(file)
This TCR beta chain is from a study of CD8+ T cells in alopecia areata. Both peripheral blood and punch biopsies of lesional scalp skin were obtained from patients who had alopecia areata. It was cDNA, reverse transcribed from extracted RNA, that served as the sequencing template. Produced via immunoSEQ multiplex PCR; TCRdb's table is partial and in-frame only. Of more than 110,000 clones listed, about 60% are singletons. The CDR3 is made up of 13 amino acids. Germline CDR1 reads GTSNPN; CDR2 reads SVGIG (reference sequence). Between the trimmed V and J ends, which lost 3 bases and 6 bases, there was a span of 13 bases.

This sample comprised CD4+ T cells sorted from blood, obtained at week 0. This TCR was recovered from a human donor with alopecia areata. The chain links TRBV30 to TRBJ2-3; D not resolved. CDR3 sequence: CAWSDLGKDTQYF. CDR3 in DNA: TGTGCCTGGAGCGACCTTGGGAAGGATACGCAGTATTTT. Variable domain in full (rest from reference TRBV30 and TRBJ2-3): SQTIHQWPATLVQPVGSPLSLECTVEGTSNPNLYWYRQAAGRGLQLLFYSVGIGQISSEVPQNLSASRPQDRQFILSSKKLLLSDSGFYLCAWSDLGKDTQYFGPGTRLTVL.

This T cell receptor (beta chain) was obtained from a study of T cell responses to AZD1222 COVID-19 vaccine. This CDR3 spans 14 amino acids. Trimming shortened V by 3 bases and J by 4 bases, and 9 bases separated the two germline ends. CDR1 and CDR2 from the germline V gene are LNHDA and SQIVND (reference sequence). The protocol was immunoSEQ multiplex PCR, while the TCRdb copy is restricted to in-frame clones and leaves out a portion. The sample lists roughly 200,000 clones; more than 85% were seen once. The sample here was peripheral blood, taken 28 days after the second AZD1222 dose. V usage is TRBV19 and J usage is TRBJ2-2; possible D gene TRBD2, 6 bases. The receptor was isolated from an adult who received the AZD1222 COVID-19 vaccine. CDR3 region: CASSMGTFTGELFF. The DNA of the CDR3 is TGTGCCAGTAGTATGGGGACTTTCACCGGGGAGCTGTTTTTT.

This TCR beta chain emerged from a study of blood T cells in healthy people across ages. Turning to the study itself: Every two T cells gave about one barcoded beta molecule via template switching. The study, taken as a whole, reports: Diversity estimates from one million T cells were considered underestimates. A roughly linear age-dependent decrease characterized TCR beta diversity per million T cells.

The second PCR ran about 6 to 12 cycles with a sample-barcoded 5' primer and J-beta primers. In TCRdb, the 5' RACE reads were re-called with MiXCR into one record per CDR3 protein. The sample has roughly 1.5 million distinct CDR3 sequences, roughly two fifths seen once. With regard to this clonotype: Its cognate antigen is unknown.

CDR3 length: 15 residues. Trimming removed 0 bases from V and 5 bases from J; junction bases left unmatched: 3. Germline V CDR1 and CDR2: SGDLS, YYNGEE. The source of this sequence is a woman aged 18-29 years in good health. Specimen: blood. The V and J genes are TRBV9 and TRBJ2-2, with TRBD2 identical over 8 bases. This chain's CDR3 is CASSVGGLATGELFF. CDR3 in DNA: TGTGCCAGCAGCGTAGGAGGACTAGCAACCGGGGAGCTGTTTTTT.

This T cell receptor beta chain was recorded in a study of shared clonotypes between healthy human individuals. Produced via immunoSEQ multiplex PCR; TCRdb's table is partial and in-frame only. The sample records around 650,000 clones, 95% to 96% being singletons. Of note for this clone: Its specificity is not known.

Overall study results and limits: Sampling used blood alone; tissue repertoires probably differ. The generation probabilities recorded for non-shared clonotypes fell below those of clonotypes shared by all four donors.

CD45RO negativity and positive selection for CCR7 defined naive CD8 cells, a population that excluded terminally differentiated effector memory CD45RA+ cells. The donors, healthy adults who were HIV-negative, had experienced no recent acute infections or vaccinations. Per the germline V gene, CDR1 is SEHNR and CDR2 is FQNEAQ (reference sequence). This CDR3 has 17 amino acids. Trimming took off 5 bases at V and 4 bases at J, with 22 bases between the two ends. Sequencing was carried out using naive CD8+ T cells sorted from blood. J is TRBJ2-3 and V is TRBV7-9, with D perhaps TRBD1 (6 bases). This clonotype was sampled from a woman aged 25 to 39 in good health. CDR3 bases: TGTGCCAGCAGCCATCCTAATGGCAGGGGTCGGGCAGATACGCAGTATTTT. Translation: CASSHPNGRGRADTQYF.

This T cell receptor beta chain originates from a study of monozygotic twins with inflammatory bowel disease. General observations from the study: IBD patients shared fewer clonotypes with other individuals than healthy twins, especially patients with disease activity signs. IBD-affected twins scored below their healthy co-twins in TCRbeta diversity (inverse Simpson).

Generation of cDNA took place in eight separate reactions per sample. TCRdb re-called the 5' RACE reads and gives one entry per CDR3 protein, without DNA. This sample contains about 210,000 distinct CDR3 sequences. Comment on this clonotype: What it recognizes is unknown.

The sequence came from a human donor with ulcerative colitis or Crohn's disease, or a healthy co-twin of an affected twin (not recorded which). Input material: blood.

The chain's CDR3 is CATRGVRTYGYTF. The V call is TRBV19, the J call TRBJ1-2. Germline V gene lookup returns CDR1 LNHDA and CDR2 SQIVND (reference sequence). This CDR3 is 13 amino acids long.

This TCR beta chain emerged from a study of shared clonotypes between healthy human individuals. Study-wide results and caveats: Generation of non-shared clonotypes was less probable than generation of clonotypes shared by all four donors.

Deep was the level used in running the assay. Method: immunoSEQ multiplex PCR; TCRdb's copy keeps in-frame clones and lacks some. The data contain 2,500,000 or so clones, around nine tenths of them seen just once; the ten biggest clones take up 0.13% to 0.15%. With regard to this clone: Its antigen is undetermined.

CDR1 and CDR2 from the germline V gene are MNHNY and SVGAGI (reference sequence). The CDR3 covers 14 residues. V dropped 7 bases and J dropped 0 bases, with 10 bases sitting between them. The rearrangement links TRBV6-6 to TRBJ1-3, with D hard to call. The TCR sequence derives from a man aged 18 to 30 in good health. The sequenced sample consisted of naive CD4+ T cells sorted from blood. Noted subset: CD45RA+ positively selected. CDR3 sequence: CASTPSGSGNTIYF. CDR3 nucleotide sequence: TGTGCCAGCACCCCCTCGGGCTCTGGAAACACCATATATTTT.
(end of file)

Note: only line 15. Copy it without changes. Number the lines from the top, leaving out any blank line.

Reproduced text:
Deep was the level used in running the assay. Method: immunoSEQ multiplex PCR; TCRdb's copy keeps in-frame clones and lacks some. The data contain 2,500,000 or so clones, around nine tenths of them seen just once; the ten biggest clones take up 0.13% to 0.15%. With regard to this clone: Its antigen is undetermined.